West Brom sacked Darren Moore despite being in the top four, so what was the thinking behind the decision? Adam Bate takes a look at a hugely controversial call by the Championship promotion hopefuls...
The news that Darren Moore had been sacked by West Brom following the club's 1-1 draw against Ipswich sparked an outcry from the wider public with the fact that he was one of the few black managers in the Football League only adding to the furore.
Moore, in his first job in management, had guided the Baggies to fourth in the Championship with a seven-point cushion on Bristol City in seventh. A glorious day at Wembley was still well within his reach.
West Brom sack Moore
West Brom have sacked head coach Darren Moore following Saturday's 1-1 Championship draw against bottom-side Ipswich.
So what was it that prompted West Brom to make this decision with just 10 games of the regular season remaining? And why is fan feeling is so mixed?
Here, we take a look at the lie of the land in the Black Country…
In the club statement announcing the decision, West Brom outlined their reasoning by pointing out that they had "won just four of their last 12 league games" - a run that all but ended their automatic promotion hopes. The last three defeats have come against Middlesbrough, Sheffield United and Leeds - the three teams around them in the table.
What is a little surprising about this recent downturn in results is that Moore appeared to have managed the transition to the Championship well. The hard work had been done.
Upon taking caretaker charge in the spring, he was clearly the catalyst for a dramatic turnaround in form - taking seven points from games against Manchester United, Liverpool and Tottenham as the Baggies briefly threatened the greatest of escapes. But the even tougher task was coping with the subsequent upheaval that followed the club's relegation.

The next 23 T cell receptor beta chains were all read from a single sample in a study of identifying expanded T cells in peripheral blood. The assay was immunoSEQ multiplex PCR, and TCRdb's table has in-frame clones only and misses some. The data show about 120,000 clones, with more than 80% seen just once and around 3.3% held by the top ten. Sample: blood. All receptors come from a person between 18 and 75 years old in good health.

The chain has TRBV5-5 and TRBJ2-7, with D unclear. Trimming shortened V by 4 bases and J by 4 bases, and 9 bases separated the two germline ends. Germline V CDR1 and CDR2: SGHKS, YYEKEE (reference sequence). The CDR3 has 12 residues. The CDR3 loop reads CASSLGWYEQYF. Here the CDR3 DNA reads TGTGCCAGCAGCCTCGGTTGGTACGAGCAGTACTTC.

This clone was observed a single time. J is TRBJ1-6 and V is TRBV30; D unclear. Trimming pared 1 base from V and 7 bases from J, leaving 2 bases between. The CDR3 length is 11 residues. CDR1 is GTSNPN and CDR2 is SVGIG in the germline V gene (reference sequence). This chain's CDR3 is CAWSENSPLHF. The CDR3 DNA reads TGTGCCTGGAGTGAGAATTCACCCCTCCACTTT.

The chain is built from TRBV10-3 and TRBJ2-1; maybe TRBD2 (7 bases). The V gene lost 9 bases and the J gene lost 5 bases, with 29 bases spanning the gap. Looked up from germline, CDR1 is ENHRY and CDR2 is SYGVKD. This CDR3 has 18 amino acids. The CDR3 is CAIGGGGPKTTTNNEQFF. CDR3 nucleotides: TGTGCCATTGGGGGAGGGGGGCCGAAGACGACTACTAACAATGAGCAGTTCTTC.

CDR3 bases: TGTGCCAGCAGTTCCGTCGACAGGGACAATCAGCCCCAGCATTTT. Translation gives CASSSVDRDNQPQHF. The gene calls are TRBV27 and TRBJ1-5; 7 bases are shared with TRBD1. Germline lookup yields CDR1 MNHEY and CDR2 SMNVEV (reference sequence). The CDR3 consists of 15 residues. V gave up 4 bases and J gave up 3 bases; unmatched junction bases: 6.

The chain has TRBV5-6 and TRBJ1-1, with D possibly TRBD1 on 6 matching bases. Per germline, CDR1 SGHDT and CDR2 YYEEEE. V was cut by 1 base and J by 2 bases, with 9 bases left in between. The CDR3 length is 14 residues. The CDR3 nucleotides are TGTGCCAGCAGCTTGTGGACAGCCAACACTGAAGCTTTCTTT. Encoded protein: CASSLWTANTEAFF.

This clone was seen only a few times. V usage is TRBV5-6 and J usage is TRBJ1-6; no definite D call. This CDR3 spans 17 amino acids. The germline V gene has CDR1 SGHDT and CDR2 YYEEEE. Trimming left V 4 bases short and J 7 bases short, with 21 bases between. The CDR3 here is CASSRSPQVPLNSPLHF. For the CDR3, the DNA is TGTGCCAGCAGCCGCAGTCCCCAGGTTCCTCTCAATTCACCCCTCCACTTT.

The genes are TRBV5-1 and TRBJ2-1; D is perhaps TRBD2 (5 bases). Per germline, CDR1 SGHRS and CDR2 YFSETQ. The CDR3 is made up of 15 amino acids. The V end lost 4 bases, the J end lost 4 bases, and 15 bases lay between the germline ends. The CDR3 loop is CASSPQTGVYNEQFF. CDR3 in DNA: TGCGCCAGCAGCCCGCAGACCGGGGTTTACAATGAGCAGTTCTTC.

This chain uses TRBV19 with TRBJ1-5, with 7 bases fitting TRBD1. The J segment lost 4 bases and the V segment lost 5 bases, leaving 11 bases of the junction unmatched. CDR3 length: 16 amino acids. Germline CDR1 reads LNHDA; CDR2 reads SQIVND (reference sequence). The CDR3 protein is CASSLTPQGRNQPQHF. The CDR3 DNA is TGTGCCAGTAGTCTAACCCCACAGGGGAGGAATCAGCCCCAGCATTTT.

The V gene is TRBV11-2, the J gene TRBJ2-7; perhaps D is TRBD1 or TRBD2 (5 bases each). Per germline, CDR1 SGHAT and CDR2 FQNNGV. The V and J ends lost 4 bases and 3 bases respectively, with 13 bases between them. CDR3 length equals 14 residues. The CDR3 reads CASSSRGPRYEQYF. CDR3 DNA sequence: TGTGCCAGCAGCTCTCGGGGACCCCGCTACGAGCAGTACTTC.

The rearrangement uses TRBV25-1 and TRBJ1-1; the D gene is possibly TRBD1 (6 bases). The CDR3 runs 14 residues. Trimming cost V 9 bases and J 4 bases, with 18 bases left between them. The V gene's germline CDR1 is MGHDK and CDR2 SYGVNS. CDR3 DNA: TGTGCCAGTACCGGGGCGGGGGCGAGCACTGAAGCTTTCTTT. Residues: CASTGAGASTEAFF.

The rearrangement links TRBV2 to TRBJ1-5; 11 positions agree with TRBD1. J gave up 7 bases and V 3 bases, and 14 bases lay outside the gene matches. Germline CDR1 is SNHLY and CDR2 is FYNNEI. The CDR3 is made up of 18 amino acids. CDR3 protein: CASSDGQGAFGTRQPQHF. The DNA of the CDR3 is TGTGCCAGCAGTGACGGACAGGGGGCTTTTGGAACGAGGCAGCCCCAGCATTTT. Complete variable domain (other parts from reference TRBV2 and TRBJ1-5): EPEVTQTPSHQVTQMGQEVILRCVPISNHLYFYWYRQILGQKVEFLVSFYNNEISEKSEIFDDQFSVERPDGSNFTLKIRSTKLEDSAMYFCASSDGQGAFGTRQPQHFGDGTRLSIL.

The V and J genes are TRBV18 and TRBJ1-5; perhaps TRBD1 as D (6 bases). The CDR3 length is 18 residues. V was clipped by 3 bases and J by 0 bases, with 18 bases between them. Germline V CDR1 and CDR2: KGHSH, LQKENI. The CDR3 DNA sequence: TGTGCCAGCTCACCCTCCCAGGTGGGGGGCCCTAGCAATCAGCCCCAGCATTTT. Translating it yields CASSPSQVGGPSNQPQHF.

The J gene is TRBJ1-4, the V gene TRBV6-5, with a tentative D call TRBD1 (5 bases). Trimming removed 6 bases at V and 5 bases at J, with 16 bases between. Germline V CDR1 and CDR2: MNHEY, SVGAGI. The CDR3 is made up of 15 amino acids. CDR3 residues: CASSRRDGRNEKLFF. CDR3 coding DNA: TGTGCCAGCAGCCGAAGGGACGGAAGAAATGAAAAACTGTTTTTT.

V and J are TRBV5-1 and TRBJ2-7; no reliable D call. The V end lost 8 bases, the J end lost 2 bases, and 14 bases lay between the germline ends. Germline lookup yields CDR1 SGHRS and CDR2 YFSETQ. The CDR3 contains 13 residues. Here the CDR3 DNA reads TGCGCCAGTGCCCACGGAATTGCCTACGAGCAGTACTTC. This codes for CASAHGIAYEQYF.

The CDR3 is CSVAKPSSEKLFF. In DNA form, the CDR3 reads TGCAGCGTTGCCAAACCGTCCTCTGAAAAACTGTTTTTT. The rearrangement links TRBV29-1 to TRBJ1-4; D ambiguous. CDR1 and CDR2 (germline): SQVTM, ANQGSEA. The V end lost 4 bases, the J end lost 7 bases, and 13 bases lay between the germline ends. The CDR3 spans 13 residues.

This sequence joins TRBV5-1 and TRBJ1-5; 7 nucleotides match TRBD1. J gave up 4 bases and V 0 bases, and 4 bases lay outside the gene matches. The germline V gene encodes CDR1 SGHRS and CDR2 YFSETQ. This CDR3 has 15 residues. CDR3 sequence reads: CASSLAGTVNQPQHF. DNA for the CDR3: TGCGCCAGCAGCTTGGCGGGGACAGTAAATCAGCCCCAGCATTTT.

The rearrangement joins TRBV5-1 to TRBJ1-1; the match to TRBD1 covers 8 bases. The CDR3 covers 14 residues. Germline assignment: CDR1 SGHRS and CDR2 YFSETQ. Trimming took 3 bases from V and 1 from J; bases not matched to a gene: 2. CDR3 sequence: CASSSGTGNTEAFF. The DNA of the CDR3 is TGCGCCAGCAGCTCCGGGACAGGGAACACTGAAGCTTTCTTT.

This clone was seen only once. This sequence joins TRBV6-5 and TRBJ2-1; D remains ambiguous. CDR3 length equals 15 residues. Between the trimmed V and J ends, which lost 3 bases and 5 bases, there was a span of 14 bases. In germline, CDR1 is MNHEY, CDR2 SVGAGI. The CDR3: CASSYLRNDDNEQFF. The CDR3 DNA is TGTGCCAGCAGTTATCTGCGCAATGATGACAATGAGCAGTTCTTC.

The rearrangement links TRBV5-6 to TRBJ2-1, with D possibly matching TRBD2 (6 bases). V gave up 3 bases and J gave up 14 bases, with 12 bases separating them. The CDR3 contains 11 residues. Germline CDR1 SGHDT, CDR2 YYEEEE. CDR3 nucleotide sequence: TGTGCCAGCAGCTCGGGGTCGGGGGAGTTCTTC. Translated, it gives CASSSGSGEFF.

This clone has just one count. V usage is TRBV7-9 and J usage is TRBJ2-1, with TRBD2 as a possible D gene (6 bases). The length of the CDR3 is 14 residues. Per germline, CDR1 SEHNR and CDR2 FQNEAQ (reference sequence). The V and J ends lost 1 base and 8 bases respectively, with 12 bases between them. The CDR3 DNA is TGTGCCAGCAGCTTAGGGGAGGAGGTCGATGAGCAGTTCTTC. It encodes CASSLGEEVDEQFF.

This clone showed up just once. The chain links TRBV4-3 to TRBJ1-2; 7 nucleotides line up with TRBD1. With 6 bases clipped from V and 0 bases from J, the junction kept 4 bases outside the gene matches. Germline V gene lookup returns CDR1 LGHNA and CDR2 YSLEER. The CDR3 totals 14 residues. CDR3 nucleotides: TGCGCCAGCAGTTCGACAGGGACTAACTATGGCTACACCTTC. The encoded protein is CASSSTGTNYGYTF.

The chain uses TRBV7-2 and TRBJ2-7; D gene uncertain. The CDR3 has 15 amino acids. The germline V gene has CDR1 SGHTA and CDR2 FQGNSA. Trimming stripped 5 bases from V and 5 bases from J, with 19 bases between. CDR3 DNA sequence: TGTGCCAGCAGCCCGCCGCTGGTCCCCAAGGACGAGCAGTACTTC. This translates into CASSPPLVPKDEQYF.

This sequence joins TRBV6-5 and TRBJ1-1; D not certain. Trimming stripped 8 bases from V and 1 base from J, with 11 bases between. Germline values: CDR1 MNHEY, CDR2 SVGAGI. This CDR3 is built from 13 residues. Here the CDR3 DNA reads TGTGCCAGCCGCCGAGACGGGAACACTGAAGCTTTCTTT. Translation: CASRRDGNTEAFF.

Speaking to Moore in December, he was frank about the problems that he had inherited. "It was a hard summer," he told Sky Sports. "We didn't have a recruitment team in and we didn't have a technical director. My assistant Graeme Jones didn't join us until two days before the start of the season.
"It was an incredible experience to be relatively on your own in a club of this magnitude with those key personnel missing. There was a lot to take in because of the scale of the football club and I felt like it was just me and the chief executive. So predominantly it was a case of settling the team down and building a team ethos and philosophy, all while getting the right players in and trying to fend off others from taking our players."
After an alarming introduction to the Championship with a home defeat to Bolton, Moore picked up some spectacular results - winning 4-3 at Norwich and putting seven past QPR. But the lack of consistency that was cited as a factor in his sacking was evident.
Leeds won seven in a row earlier this season. Norwich and Sheffield United have each gone on sequences of four consecutive wins on three different occasions. Albion have not done that once. The sort of momentum that carries a team to promotion has eluded them.